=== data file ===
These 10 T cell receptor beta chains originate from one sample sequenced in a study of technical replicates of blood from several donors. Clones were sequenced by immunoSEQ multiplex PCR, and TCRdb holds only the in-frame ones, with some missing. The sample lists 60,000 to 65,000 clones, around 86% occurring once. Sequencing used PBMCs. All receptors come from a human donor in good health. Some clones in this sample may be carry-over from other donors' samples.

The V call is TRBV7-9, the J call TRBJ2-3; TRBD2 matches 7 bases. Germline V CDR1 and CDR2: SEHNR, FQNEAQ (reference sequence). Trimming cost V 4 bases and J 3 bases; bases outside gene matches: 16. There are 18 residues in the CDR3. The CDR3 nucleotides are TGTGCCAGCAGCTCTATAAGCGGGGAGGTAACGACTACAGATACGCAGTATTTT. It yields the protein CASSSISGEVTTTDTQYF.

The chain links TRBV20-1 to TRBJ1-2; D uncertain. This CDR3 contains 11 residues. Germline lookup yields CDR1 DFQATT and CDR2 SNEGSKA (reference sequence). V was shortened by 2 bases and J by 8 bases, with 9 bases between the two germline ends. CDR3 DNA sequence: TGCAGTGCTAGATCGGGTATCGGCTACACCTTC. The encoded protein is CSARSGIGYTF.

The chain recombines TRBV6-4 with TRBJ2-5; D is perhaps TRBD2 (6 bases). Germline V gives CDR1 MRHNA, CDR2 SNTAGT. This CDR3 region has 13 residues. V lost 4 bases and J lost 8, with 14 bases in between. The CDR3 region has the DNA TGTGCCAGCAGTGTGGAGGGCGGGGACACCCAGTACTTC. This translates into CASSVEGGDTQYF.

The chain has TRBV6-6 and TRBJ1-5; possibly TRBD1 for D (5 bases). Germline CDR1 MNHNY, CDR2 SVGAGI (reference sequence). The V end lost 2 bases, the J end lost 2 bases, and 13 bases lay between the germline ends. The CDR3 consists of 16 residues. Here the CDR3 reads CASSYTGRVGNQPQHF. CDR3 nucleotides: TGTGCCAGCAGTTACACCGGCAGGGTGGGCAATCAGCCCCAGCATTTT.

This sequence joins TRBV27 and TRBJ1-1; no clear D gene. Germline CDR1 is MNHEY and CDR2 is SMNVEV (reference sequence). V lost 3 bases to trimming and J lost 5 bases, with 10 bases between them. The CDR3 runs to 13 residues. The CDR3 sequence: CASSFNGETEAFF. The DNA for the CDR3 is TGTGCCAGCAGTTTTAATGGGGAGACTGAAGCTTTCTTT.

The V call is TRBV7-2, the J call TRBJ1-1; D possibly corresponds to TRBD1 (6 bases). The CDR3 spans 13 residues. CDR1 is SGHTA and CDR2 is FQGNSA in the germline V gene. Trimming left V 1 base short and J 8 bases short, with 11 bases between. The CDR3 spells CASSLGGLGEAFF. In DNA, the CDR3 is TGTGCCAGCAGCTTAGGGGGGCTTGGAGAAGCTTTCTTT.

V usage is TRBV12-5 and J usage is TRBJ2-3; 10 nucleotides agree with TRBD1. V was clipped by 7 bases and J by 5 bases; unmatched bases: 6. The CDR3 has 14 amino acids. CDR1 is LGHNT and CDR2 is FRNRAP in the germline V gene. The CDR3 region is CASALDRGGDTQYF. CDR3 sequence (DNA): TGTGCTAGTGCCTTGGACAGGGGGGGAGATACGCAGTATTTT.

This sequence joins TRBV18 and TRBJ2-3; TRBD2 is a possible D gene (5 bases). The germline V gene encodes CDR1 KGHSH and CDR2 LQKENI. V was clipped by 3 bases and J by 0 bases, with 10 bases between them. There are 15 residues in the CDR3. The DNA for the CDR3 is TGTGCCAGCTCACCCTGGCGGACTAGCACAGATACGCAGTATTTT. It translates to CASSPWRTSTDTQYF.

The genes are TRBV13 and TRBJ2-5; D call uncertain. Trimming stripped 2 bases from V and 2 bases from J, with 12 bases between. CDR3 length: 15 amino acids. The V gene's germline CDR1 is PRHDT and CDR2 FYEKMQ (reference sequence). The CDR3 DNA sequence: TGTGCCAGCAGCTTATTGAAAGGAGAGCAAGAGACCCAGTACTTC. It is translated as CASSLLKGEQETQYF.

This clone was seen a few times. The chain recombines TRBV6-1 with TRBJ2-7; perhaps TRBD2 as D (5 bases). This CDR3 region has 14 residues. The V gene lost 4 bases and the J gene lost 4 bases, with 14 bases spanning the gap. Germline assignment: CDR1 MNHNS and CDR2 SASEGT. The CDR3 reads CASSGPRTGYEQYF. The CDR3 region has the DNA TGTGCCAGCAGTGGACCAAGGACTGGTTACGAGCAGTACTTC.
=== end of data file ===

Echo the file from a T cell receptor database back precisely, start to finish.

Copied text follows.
These 10 T cell receptor beta chains originate from one sample sequenced in a study of technical replicates of blood from several donors. Clones were sequenced by immunoSEQ multiplex PCR, and TCRdb holds only the in-frame ones, with some missing. The sample lists 60,000 to 65,000 clones, around 86% occurring once. Sequencing used PBMCs. All receptors come from a human donor in good health. Some clones in this sample may be carry-over from other donors' samples.

The V call is TRBV7-9, the J call TRBJ2-3; TRBD2 matches 7 bases. Germline V CDR1 and CDR2: SEHNR, FQNEAQ (reference sequence). Trimming cost V 4 bases and J 3 bases; bases outside gene matches: 16. There are 18 residues in the CDR3. The CDR3 nucleotides are TGTGCCAGCAGCTCTATAAGCGGGGAGGTAACGACTACAGATACGCAGTATTTT. It yields the protein CASSSISGEVTTTDTQYF.

The chain links TRBV20-1 to TRBJ1-2; D uncertain. This CDR3 contains 11 residues. Germline lookup yields CDR1 DFQATT and CDR2 SNEGSKA (reference sequence). V was shortened by 2 bases and J by 8 bases, with 9 bases between the two germline ends. CDR3 DNA sequence: TGCAGTGCTAGATCGGGTATCGGCTACACCTTC. The encoded protein is CSARSGIGYTF.

The chain recombines TRBV6-4 with TRBJ2-5; D is perhaps TRBD2 (6 bases). Germline V gives CDR1 MRHNA, CDR2 SNTAGT. This CDR3 region has 13 residues. V lost 4 bases and J lost 8, with 14 bases in between. The CDR3 region has the DNA TGTGCCAGCAGTGTGGAGGGCGGGGACACCCAGTACTTC. This translates into CASSVEGGDTQYF.

The chain has TRBV6-6 and TRBJ1-5; possibly TRBD1 for D (5 bases). Germline CDR1 MNHNY, CDR2 SVGAGI (reference sequence). The V end lost 2 bases, the J end lost 2 bases, and 13 bases lay between the germline ends. The CDR3 consists of 16 residues. Here the CDR3 reads CASSYTGRVGNQPQHF. CDR3 nucleotides: TGTGCCAGCAGTTACACCGGCAGGGTGGGCAATCAGCCCCAGCATTTT.

This sequence joins TRBV27 and TRBJ1-1; no clear D gene. Germline CDR1 is MNHEY and CDR2 is SMNVEV (reference sequence). V lost 3 bases to trimming and J lost 5 bases, with 10 bases between them. The CDR3 runs to 13 residues. The CDR3 sequence: CASSFNGETEAFF. The DNA for the CDR3 is TGTGCCAGCAGTTTTAATGGGGAGACTGAAGCTTTCTTT.

The V call is TRBV7-2, the J call TRBJ1-1; D possibly corresponds to TRBD1 (6 bases). The CDR3 spans 13 residues. CDR1 is SGHTA and CDR2 is FQGNSA in the germline V gene. Trimming left V 1 base short and J 8 bases short, with 11 bases between. The CDR3 spells CASSLGGLGEAFF. In DNA, the CDR3 is TGTGCCAGCAGCTTAGGGGGGCTTGGAGAAGCTTTCTTT.

V usage is TRBV12-5 and J usage is TRBJ2-3; 10 nucleotides agree with TRBD1. V was clipped by 7 bases and J by 5 bases; unmatched bases: 6. The CDR3 has 14 amino acids. CDR1 is LGHNT and CDR2 is FRNRAP in the germline V gene. The CDR3 region is CASALDRGGDTQYF. CDR3 sequence (DNA): TGTGCTAGTGCCTTGGACAGGGGGGGAGATACGCAGTATTTT.

This sequence joins TRBV18 and TRBJ2-3; TRBD2 is a possible D gene (5 bases). The germline V gene encodes CDR1 KGHSH and CDR2 LQKENI. V was clipped by 3 bases and J by 0 bases, with 10 bases between them. There are 15 residues in the CDR3. The DNA for the CDR3 is TGTGCCAGCTCACCCTGGCGGACTAGCACAGATACGCAGTATTTT. It translates to CASSPWRTSTDTQYF.

The genes are TRBV13 and TRBJ2-5; D call uncertain. Trimming stripped 2 bases from V and 2 bases from J, with 12 bases between. CDR3 length: 15 amino acids. The V gene's germline CDR1 is PRHDT and CDR2 FYEKMQ (reference sequence). The CDR3 DNA sequence: TGTGCCAGCAGCTTATTGAAAGGAGAGCAAGAGACCCAGTACTTC. It is translated as CASSLLKGEQETQYF.

This clone was seen a few times. The chain recombines TRBV6-1 with TRBJ2-7; perhaps TRBD2 as D (5 bases). This CDR3 region has 14 residues. The V gene lost 4 bases and the J gene lost 4 bases, with 14 bases spanning the gap. Germline assignment: CDR1 MNHNS and CDR2 SASEGT. The CDR3 reads CASSGPRTGYEQYF. The CDR3 region has the DNA TGTGCCAGCAGTGGACCAAGGACTGGTTACGAGCAGTACTTC.